5 OSE Real-Time Operating System TelcoBridges is the only hardware vendor to utilize OSE, which is a much more efficient embedded operating system for telecommunications requirements than either VXworks or Linux. This helps TelcoBridges reduce CPU size (and power requirements) without affecting performance. Field-Programmable Gate Arrays (FPGA) FPGA s are configurable semiconductor devices used to implement logical functions that an application-specific integrated circuit (ASIC) could perform. This unique processing ability, called reconfigurable computing, enables many tasks typically done on other components (such as CPU s, DSP s or other chips), to be addressed by a single Tmedia unit, directly on FPGA. The Tmedia is so efficient that we have tested it successfully in extreme military standards environments with temperatures from -40 C to over 100 C There are approximately 40 million transistors per FPGA and each is individually programmable! TelcoBridges engineering expertise is unique with respect to FPGA. Other hardware providers that have not mastered FPGA programming must rely on off-the-shelf components (and their limited capacity and features) to provide features such as: > SS7 signalling and HDLC control: Removing part of these functions from the CPU results in a smaller CPU > Timeslot Interchanges (TSI) available on the market have limited capacity. But through FPGA programming, TelcoBridges provides its own TSI, which exceeds competitive capacity limits and provides our non-blocking architecture > Dynamic trunk configuration; reduces start-up power requirements, and eliminates the need to shut-down and reboot, in order to change trunk configurations > A built-in Ulaw/Alaw converter, allows Tmedia to have lower DSP requirements > Without FPGA for VoIP and packetization, Tmedia would require more CPUs and/or dedicated chipsets. > FPGA also allows Tmedia to circumvent existing chips errata (bugs), and optimize the usage of the different media gateway components. Media Gateway TCO basics Telecom service providers must consider 5 cost drivers when designing a new efficient/green architecture. These cost drivers are: 1. Hot Scalability and Field Upgradeability: the ability to add capacity and new capabilities into the same unit. 2. A Non-Blocking Architecture: which enables newly added units or modules to act as part of a single system (and not as different systems working in parallel). This enables Exportability to extend applications and reuse them on larger systems. It also facilitates Dynamic configuration; preventing the need to stop/reboot systems to change a configuration. 3. Power requirements to run all units: as measured in watts/ds0 or per 1U for architecture benchmarking. There are two important factors to consider: > Price per Kwh: Prices vary greatly per country, and continue to increase.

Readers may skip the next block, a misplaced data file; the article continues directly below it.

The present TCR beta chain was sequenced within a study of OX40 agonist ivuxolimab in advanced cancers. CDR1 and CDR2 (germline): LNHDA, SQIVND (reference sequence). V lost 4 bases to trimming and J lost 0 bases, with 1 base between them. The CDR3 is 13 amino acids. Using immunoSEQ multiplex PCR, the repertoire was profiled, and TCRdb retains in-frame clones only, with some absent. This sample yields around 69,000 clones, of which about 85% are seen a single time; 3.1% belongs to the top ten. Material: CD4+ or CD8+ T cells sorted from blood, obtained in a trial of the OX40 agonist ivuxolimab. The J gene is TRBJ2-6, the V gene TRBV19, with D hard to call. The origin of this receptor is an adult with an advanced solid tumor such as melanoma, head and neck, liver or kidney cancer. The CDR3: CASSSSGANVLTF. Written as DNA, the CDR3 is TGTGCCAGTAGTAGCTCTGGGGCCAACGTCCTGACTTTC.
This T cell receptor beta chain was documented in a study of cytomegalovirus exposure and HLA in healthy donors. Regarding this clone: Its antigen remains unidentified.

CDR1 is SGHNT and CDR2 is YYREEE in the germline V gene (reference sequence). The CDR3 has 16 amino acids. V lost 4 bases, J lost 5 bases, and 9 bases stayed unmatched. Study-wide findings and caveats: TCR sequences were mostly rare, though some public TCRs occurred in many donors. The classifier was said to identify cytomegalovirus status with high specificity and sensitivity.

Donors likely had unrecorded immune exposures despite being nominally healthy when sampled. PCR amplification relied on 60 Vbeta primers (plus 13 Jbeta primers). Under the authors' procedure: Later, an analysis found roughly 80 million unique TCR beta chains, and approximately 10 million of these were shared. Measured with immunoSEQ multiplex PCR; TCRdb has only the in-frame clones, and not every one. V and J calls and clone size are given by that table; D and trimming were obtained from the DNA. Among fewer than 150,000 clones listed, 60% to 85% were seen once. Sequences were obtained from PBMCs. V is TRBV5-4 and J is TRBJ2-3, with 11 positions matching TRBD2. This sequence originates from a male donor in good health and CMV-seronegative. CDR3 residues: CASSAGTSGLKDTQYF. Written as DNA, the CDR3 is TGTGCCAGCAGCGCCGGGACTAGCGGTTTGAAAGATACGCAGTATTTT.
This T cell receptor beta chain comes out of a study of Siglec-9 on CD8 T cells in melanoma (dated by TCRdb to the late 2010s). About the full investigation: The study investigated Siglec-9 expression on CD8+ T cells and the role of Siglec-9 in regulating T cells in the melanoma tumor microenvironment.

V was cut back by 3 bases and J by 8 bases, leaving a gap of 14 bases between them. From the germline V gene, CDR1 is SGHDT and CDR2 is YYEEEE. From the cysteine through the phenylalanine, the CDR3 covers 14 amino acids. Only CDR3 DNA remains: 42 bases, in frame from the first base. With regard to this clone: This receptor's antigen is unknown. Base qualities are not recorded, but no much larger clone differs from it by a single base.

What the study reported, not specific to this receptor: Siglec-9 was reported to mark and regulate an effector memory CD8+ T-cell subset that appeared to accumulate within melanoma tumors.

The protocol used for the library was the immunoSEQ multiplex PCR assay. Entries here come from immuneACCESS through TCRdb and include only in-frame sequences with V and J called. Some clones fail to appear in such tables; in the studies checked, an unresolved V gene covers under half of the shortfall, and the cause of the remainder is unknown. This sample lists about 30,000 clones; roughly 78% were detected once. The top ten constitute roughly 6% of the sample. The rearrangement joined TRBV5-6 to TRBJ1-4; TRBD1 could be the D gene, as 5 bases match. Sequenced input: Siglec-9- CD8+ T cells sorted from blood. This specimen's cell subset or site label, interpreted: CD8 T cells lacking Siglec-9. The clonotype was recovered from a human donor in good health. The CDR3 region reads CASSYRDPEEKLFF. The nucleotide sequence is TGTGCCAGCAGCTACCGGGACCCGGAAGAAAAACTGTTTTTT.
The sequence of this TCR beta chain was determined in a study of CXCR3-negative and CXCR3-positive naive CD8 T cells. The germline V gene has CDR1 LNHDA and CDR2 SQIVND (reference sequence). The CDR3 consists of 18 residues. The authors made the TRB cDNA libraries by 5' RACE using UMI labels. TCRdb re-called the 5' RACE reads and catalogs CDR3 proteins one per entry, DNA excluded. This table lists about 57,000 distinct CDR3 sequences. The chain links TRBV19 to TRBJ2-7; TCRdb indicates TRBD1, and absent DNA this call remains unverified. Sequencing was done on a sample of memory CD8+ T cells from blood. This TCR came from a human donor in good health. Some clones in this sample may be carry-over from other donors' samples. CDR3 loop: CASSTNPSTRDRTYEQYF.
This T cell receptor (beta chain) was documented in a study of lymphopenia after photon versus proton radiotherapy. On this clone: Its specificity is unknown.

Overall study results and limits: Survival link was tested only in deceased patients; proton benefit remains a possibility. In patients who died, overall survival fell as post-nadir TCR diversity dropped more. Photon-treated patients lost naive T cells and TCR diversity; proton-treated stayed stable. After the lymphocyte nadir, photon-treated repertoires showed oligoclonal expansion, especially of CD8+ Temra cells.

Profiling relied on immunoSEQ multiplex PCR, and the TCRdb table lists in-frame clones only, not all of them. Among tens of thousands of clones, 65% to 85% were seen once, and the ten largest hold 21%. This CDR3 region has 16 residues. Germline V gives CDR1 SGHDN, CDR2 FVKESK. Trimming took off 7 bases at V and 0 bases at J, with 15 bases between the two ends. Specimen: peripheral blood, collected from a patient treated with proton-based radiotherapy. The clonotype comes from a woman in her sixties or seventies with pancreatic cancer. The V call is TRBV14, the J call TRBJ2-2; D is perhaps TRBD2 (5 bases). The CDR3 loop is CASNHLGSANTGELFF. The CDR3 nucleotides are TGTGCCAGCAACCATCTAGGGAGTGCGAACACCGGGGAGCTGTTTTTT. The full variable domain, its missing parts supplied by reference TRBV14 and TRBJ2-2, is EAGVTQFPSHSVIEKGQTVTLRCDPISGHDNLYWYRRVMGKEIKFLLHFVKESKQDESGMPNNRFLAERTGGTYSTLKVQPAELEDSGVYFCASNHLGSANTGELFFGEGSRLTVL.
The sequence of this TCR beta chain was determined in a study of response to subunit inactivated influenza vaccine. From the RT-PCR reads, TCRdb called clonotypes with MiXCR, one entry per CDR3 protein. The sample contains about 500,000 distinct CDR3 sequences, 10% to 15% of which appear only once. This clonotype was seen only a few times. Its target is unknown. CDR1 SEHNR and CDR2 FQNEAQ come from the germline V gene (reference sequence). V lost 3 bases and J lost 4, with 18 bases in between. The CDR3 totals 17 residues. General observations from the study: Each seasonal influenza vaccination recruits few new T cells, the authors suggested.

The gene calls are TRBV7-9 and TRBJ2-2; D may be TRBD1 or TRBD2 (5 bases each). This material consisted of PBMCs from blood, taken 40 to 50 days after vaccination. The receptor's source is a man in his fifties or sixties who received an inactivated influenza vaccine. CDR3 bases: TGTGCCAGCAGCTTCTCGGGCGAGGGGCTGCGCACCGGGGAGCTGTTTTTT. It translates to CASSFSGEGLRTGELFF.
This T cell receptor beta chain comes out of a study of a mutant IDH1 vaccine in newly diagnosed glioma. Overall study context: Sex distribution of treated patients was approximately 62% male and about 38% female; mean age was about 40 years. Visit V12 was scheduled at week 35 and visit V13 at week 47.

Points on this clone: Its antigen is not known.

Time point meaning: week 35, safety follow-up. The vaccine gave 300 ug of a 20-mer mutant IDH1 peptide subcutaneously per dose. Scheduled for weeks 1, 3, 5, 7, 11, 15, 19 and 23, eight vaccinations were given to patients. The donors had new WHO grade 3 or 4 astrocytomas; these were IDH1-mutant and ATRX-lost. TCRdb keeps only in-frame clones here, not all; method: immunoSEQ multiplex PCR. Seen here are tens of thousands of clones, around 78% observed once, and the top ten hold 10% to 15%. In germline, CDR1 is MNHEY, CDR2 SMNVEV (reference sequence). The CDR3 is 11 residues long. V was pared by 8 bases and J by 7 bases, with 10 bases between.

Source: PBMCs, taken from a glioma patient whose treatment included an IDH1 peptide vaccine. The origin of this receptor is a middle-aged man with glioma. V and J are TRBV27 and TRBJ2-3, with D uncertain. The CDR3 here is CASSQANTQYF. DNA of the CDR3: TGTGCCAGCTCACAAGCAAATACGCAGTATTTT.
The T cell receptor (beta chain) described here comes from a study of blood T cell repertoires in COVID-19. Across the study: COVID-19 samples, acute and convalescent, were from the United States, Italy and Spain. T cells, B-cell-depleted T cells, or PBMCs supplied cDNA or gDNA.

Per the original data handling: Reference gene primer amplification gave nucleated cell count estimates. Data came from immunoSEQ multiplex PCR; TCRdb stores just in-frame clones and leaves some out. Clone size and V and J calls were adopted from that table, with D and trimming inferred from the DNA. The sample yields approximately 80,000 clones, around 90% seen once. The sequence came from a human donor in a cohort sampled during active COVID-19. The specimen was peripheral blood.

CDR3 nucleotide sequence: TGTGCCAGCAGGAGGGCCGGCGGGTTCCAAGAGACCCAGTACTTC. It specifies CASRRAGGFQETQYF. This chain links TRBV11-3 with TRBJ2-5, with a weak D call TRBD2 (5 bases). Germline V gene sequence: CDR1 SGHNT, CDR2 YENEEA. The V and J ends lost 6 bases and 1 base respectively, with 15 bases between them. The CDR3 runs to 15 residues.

6 > Power supplies in the Hosting facility: building an infrastructure (with redundant power and back-ups) is extremely expensive, and power is typically rationed per 1U or rack in hosting centers. 4. Cooling: For every watt of power, another watt is required for cooling systems. Facilitating this cooling capacity is expensive, and it factors heavily in the design requirements for hosting centers. 5. Co-locations: Rates for hosting services vary from $100 to $150+ /mo. per 1 Rack Unit depending on the location and the services required. The current market conditions with higher demand than offer will make these rates go up. The yearly costs associated with deploying excessive (and unnecessary) hardware scales exponentially for larger systems. While items #1 and #2 are important for all systems, and items #3, #4, and #5 significantly impact larger scale systems from 12T1s/E1s and up. Putting the Green to your TCO Carbon emission We have seen that the telecommunications industry accounts for 2-3% of the world s CO 2 emissions. For every 100 watts of power savings made in your media gateway configuration you save another 100 watts of power required for cooling which translates for a year into 17,520 Kwh and over 10 years to 13,5 tons of CO 2 emission. Every KW used to power and cool servers and networking equipment yields 1.5 lbs of CO 2 emissions. 100 watts is not much, but when we consider that for a simple 2 T1/E1 capacity system you can save 71,000 Kwh and 55 tons of CO 2 emissions over 10 years, the economies that can be made clearly present themselves. For a larger scale media gateway, such as one featuring 48 DS3 interfaces, these savings reach over 1,500,000 Kwh and 1,191 tons of CO 2 emission over 10 years. Understanding your own TCO Green Do carriers, and the solutions providers who service them, truly understand the total cost of their telecommunications solutions? Today, the TCO Green equation includes the co-locations costs of space, and electricity, more so than ever before, and these costs add up exponentially as systems grow. A single Tmedia can save as much CO 2 over its lifetime as 250 cars or 1,191 trees TelcoBridges has created a new web-based Tmedia Configuration Tool and a TCO Green Calculator, that helps telecom service providers understand how each of the variables discussed in this whitepaper contributes to the total cost of their solutions. These interactive Web tools enable solutions providers to see precisely how much money they can save by adopting TelcoBridges green-architecture based products. Visit us at and see first-hand how much money your organization can save this year with TelcoBridges. Authors: Marc St-Onge, Director Sales Author: Support Kenneth Trueman, Todd Director Keefe, For Product Immediate Marketing Release TelcoBridges Inc.,